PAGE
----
abstract = "Background Allostatic load (AL) is a biopsychosocial model that suggests chronic psychosocial stress leads to physiological dysregulation and poor outcomes. The purpose of this study was to examine AL in pregnant women operationalized using proinflammatory cytokines and psychosocial indicators and perinatal outcomes. Objectives The aim of the study was to identify relationships between circulating cytokines/chemokines and the Prenatal Distress Questionnaire, the Maternal Antenatal Attachment Scale, the Emotional Quotient Inventory, the Life Experiences Scale, and demographics in pregnant women. Methods A cross-sectional design was used to recruit pregnant women between 24 and 28 weeks of gestation. Blood and stress/emotional indicators were obtained after informed consent. Plasma was abstracted to simultaneously measure 29 cytokines/chemokines using a multiplex array. Cytokine/chemokine levels were compared with continuous variables using Spearman's rho and with categorical variables using Mann-Whitney U. Results Twenty-five women with medically high-risk (n = 16) and low-risk (n = 9) pregnancies consented. Most women were White (68{\%}) with a mean age of 29 years (SD = 5.9). Although several cytokines and chemokines showed significant correlations with the stress/emotional indicators, only interleukin-17A (IL-17A) was significantly associated with all of the indicators (Prenatal Distress Questionnaire: R s =.528, p =.012; Maternal Antenatal Attachment Scale: R s = -.439, p =.036; Emotional Quotient Inventory total: R s = -.545, p =.007), Life Experiences Scale (r s =.458, p =.032), birth weight (r s = -.499, p =.013), and race (p =.01). Discussion Increased levels of IL-17A, a known cytokine associated with chronic stress and with poor perinatal outcomes, were associated with high prenatal distress, low maternal attachment, and lower emotional intelligence in pregnant women. Increased levels of IL-17A also were associated with lower birth weight and non-White race. Results support the model of AL in pregnant women and highlight IL-17A as a potential biomarker of AL during pregnancy.",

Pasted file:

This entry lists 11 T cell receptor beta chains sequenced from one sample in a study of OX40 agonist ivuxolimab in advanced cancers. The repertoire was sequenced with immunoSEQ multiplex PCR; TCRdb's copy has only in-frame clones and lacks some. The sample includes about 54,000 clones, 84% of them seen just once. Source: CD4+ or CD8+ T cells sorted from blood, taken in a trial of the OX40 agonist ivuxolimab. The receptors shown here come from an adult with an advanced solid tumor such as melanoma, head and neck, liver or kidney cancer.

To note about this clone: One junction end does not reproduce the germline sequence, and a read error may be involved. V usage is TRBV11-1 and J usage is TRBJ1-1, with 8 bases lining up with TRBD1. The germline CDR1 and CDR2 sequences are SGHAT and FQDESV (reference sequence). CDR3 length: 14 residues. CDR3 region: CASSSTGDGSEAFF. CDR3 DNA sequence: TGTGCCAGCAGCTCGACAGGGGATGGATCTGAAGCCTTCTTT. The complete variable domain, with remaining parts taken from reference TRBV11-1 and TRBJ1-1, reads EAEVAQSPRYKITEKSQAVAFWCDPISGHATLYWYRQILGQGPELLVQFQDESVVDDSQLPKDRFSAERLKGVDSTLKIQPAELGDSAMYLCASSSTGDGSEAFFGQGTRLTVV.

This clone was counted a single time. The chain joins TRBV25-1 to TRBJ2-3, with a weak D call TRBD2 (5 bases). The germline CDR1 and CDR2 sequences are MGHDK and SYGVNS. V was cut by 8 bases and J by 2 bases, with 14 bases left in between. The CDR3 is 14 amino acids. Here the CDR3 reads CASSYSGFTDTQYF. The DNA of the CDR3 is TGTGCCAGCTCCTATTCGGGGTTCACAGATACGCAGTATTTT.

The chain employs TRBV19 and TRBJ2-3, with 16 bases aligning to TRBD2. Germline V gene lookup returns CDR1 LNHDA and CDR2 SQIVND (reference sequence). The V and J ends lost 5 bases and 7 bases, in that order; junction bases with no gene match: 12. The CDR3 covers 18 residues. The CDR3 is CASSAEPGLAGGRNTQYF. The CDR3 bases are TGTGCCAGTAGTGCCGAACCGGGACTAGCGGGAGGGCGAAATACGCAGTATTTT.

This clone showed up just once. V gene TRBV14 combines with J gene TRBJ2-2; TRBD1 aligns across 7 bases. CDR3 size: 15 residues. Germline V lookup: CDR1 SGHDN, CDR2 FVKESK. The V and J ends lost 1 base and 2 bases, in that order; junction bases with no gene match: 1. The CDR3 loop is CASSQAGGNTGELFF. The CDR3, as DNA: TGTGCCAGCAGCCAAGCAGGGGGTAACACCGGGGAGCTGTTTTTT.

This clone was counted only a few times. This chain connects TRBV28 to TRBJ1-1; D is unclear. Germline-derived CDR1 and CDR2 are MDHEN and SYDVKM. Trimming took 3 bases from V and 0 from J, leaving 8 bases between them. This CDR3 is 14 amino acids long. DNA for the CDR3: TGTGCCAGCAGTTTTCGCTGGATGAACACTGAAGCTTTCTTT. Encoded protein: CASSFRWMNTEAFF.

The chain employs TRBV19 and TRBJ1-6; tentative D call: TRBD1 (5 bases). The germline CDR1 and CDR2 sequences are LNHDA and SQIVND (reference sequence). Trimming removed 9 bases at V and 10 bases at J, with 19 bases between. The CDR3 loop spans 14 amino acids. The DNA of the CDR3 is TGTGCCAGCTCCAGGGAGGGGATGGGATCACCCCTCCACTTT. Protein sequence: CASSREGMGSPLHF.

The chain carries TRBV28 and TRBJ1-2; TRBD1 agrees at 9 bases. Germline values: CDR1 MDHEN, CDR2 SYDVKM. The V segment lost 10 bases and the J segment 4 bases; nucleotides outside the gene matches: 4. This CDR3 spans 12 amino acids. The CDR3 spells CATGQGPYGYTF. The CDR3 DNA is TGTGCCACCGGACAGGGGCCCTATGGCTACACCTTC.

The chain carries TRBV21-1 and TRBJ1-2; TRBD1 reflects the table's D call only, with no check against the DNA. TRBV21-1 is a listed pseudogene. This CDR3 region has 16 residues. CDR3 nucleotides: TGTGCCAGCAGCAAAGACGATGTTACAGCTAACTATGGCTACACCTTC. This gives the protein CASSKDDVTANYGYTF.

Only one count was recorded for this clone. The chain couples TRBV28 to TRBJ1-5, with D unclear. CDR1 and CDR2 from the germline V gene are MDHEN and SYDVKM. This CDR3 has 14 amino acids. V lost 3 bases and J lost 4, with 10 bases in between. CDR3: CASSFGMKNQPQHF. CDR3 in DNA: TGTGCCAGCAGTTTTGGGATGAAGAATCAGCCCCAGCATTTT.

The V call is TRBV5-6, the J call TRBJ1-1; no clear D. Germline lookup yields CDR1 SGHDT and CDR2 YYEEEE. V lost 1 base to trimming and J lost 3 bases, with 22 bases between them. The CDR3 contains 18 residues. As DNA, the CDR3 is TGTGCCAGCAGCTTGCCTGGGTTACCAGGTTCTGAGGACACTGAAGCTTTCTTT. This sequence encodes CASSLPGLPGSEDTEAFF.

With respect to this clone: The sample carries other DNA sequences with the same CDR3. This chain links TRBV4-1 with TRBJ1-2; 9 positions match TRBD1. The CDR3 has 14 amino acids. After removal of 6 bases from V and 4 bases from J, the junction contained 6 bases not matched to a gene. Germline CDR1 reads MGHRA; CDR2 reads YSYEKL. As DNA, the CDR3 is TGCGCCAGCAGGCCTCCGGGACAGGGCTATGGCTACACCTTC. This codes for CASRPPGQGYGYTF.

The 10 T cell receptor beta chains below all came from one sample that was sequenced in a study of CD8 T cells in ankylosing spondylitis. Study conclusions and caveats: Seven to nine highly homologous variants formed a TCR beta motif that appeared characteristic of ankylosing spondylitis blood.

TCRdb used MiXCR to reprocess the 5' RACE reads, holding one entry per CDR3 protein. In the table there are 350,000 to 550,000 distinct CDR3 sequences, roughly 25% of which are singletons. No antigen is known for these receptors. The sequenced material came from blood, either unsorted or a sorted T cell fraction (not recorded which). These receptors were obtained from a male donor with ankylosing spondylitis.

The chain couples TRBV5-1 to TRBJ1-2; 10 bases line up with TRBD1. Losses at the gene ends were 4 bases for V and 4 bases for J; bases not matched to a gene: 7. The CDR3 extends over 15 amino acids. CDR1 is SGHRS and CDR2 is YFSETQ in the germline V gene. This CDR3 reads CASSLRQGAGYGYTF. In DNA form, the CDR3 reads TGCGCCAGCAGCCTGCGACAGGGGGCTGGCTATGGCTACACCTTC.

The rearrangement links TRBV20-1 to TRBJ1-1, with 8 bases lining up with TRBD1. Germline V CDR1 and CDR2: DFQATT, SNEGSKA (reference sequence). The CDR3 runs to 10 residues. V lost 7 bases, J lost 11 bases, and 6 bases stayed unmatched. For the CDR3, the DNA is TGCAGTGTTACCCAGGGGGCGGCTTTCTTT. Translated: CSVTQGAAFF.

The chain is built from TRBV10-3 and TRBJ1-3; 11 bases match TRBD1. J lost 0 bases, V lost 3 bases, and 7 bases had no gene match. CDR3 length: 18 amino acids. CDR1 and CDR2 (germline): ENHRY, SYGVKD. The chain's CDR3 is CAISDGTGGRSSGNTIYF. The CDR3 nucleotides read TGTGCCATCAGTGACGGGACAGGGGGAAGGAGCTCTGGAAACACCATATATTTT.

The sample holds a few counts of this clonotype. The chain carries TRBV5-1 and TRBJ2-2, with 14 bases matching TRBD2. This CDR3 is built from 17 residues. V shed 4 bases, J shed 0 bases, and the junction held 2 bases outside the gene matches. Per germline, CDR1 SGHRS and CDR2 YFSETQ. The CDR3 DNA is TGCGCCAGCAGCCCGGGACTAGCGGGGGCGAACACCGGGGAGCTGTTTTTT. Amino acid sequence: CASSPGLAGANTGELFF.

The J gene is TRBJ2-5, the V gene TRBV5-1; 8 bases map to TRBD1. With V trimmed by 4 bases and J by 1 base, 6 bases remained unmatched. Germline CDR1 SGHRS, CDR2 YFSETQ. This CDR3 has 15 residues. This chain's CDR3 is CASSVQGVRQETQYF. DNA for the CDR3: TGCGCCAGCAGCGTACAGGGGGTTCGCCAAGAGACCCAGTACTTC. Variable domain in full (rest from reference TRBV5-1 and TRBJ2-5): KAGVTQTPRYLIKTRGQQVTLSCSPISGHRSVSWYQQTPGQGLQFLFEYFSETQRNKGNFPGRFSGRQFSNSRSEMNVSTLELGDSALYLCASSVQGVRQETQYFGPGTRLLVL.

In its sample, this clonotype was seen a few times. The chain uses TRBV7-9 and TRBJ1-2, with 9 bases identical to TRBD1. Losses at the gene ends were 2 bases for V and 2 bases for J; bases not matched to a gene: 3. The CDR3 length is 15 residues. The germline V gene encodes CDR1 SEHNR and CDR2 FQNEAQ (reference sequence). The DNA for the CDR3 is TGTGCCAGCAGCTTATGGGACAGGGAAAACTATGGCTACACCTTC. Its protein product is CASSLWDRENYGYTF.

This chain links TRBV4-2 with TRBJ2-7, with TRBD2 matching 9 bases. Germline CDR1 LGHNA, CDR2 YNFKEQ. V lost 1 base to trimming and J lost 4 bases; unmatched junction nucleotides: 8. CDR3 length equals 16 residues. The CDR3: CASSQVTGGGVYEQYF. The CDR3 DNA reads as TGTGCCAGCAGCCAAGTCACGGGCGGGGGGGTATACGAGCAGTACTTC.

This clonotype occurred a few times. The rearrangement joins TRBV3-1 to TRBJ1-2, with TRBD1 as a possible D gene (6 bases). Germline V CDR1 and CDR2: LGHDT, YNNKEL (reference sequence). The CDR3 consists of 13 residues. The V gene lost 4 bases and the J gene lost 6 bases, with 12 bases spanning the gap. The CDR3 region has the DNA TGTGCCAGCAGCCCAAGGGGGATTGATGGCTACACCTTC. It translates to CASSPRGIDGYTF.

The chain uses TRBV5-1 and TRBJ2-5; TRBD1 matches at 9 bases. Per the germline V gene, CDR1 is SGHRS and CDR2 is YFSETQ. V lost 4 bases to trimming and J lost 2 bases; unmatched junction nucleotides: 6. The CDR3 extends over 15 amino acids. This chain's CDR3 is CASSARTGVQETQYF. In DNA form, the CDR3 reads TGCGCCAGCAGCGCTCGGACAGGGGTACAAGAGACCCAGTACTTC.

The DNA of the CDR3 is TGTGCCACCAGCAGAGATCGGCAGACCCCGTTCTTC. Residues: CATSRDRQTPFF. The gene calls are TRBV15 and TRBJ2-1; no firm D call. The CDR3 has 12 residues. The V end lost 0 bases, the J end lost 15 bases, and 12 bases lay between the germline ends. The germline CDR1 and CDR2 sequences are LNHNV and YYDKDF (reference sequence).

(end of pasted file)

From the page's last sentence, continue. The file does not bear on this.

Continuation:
keywords = "chronic stress, emotional intelligence, inflammation, perinatal",